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Koryllou, A. Chronic Nonbacterial Osteomyelitis in Children. Encyclopedia. Available online: (accessed on 15 June 2024).
Koryllou A. Chronic Nonbacterial Osteomyelitis in Children. Encyclopedia. Available at: Accessed June 15, 2024.
Koryllou, Aikaterini. "Chronic Nonbacterial Osteomyelitis in Children" Encyclopedia, (accessed June 15, 2024).
Koryllou, A. (2021, July 12). Chronic Nonbacterial Osteomyelitis in Children. In Encyclopedia.
Koryllou, Aikaterini. "Chronic Nonbacterial Osteomyelitis in Children." Encyclopedia. Web. 12 July, 2021.
Chronic Nonbacterial Osteomyelitis in Children

Chronic nonbacterial osteomyelitis (CNO) is an auto-inflammatory bone disorder with a wide spectrum of clinical manifestations, from unifocal to multifocal lesions. When it manifests with multifocal lesions, it is also referred to as chronic recurrent multifocal osteomyelitis (CRMO). CNO/CRMO can affect all age groups, with the pediatric population being the most common. Patients may present with systemic inflammation, but there is no pathognomonic laboratory finding. Magnetic resonance imaging (MRI) is the gold standard radiological tool for diagnosis. In the absence of validated diagnostic criteria, CNO/CRMO remains an exclusion diagnosis. Bone biopsy does not show a specific disease pattern, but it may be necessary in unifocal or atypical cases to differentiate it from malignancy or infection. First-line treatments are non-steroidal anti-inflammatory drugs (NSAIDs), while bisphosphonates or TNF-α blockers can be used in refractory cases. The disease course is unpredictable, and uncontrolled lesions can complicate with bone fractures and deformations, underlying the importance of long-term follow-up in these patients.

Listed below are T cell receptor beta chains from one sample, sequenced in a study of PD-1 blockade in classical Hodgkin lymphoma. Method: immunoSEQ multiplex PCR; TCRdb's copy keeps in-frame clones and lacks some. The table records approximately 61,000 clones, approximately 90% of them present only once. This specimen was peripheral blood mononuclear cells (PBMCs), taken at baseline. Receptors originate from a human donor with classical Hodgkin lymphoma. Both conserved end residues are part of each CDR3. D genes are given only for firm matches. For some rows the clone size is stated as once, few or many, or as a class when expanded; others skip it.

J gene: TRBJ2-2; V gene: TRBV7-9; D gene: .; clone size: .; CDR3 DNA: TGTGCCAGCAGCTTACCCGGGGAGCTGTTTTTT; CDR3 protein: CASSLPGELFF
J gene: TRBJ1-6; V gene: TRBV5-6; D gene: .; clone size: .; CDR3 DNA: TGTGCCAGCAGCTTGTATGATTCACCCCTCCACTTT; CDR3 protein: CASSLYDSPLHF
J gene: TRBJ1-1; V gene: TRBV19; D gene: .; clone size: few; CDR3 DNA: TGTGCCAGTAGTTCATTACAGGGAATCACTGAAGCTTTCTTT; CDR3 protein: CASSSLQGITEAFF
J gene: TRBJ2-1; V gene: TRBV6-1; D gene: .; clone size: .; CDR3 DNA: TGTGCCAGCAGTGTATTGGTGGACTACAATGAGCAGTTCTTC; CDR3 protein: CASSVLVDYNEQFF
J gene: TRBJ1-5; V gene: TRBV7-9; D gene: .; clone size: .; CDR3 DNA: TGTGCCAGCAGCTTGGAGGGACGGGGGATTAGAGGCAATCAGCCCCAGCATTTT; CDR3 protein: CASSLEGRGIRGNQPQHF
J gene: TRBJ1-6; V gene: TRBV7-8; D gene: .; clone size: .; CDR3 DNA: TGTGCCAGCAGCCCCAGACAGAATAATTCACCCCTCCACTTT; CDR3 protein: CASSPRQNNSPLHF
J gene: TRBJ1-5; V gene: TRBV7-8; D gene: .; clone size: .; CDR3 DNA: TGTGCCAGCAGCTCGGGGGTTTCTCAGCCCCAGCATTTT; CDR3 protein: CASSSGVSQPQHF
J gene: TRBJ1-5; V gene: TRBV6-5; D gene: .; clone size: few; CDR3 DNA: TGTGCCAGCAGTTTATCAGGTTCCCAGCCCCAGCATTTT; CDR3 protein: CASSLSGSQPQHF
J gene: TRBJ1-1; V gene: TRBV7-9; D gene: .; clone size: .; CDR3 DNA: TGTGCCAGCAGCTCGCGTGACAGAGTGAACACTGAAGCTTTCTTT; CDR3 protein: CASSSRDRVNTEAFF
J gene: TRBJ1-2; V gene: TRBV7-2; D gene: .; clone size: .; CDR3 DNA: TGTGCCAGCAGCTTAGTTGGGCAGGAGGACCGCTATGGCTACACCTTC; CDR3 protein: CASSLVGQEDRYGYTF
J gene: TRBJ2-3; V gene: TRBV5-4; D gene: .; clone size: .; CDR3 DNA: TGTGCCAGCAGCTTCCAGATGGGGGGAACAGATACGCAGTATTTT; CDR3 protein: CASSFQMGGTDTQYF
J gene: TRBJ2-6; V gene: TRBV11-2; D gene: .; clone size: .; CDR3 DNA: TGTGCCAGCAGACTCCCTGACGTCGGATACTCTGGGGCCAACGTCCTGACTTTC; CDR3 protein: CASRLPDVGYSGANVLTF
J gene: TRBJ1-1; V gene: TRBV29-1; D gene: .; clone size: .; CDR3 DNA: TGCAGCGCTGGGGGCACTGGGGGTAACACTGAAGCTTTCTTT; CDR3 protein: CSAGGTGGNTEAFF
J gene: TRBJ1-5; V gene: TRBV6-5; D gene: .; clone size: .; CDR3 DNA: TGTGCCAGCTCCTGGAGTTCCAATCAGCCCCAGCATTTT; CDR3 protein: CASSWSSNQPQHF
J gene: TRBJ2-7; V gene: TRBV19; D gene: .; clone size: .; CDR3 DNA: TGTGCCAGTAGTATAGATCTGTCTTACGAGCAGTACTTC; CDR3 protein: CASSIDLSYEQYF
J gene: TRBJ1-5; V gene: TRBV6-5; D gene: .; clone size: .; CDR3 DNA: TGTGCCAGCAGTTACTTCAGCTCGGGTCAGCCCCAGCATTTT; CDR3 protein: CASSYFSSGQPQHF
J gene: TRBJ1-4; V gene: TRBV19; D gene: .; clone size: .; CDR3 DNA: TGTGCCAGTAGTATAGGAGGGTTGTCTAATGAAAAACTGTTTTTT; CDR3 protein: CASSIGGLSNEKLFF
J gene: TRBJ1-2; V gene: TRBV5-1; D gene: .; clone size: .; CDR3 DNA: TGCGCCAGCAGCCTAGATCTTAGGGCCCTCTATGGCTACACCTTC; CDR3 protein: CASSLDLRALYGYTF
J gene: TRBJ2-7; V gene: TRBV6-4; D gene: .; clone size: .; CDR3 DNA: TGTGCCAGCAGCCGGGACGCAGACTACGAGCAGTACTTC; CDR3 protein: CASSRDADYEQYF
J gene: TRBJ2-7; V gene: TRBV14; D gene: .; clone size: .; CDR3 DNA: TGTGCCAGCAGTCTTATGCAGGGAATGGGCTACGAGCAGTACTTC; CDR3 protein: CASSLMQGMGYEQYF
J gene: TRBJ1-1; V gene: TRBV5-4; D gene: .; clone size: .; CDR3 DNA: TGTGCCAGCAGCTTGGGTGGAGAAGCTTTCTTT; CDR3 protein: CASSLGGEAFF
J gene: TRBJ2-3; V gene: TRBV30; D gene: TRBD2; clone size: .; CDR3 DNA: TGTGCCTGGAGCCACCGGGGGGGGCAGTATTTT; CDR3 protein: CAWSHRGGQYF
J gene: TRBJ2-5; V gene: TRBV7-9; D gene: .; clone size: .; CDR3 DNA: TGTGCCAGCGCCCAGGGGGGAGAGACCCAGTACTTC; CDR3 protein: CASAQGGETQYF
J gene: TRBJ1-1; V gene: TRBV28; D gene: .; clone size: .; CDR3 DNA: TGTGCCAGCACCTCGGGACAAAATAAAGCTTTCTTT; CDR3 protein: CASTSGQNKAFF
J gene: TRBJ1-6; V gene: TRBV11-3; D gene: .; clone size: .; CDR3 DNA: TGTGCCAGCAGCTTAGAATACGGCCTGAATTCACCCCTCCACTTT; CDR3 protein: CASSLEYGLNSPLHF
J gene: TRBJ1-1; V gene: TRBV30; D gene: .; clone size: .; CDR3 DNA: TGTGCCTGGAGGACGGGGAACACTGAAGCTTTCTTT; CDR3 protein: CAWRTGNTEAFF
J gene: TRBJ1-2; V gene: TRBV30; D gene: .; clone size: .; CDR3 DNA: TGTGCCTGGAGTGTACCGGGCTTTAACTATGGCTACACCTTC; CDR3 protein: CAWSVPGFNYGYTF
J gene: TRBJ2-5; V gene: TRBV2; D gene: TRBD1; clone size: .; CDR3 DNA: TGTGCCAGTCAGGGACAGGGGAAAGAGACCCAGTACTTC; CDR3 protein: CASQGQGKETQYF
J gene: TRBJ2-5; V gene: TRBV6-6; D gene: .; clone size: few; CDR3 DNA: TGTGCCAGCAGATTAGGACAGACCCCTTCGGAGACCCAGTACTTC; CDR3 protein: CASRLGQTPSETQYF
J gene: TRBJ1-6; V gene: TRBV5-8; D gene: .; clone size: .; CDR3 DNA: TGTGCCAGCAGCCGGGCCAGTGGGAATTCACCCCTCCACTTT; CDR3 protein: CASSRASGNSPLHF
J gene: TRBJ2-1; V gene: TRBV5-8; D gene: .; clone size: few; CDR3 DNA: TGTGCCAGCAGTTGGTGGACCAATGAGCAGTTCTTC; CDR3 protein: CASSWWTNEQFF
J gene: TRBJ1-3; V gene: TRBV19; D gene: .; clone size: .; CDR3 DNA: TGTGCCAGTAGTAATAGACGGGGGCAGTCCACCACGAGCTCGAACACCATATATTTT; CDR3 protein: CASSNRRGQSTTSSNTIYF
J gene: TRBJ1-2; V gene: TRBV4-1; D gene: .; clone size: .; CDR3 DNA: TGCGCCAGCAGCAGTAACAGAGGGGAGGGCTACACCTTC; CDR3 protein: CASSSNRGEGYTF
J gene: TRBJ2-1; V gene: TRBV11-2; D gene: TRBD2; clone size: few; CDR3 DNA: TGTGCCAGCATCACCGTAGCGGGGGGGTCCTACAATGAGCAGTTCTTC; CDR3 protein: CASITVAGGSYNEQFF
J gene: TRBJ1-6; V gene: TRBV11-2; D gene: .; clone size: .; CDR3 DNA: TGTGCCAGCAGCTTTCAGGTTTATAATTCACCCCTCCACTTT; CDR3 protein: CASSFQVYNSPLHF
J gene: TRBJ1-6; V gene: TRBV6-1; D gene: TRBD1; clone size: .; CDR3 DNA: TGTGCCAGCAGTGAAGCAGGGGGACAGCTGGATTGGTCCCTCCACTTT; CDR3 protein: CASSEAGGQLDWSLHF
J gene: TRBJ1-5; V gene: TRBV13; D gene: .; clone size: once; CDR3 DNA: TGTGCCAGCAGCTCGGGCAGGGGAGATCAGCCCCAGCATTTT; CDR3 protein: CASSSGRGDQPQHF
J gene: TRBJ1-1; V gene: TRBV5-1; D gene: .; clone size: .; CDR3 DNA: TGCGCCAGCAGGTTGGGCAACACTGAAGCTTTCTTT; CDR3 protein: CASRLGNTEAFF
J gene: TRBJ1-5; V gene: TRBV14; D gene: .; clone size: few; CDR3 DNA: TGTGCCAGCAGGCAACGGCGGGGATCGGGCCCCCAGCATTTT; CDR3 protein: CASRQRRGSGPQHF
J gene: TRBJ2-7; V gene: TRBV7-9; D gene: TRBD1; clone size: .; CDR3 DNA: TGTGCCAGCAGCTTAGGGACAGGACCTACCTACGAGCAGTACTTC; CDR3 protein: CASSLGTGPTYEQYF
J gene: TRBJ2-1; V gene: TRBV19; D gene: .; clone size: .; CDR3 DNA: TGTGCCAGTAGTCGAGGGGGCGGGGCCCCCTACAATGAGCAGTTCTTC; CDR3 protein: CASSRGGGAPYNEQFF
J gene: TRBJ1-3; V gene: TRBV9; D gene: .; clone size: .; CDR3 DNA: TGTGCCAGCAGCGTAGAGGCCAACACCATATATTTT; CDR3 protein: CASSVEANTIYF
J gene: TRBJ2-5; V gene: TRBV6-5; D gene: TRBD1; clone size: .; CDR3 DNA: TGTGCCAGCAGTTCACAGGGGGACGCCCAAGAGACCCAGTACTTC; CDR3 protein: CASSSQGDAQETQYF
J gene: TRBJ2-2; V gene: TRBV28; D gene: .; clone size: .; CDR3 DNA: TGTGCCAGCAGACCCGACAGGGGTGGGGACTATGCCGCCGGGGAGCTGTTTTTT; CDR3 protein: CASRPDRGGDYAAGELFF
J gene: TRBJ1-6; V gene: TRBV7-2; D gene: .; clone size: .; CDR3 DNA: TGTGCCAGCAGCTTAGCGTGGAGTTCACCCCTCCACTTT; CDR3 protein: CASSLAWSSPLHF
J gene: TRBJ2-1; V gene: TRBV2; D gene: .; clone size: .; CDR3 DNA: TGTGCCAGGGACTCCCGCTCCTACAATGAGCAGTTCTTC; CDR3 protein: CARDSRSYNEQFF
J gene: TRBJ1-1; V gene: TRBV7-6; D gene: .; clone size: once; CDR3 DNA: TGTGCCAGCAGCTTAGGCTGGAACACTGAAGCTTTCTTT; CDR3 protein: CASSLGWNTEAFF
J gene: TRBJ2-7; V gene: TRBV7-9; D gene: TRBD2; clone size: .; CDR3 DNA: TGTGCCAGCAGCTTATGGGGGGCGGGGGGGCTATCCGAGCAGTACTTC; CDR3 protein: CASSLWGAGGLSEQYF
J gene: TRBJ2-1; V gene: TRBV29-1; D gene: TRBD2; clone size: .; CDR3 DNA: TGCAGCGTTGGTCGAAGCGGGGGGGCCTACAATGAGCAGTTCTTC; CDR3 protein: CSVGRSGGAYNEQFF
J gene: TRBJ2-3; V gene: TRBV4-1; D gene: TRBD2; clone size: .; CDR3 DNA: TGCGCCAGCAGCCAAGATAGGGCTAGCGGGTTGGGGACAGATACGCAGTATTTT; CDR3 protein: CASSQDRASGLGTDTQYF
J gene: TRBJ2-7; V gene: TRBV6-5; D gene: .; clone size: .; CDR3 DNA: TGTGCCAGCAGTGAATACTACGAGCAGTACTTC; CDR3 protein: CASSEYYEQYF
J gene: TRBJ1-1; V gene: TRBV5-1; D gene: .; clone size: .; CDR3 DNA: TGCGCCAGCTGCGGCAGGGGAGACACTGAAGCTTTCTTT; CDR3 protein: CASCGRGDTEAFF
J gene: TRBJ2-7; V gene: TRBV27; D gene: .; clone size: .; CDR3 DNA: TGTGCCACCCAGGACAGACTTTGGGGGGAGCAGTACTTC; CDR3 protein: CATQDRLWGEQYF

chronic nonbacterial osteomyelitis (CNO) chronic recurrent multifocal osteomyelitis (CRMO) chronic nonbacterial osteitis SAPHO DIRA PAPA syndrome Majeed syndrome monogenic auto-inflammatory bone disease

1. Introduction

Chronic nonbacterial osteomyelitis (CNO) is an auto-inflammatory bone disorder, first described in 1972 by Giedion et al. [1] as a subacute and chronic symmetrical osteomyelitis. CNO is an umbrella term that includes conditions manifesting with a wide range of clinical manifestations, from single to multiple bone lesions [2]. Several other definitions have been used over time to refer to this heterogeneous disorder, such as chronic recurrent multifocal osteomyelitis (CRMO), synovitis acne pustulosis hyperostosis osteomyelitis (SAPHO) syndrome, and nonbacterial osteomyelitis [3].
As CNO is a rare disease, and presents with a wide spectrum of manifestations, the diagnosis can be challenging. In the following sections, clinical presentation, laboratory and radiological investigations, pathophysiology, and treatment options will be discussed.

2. Incidence and Demographics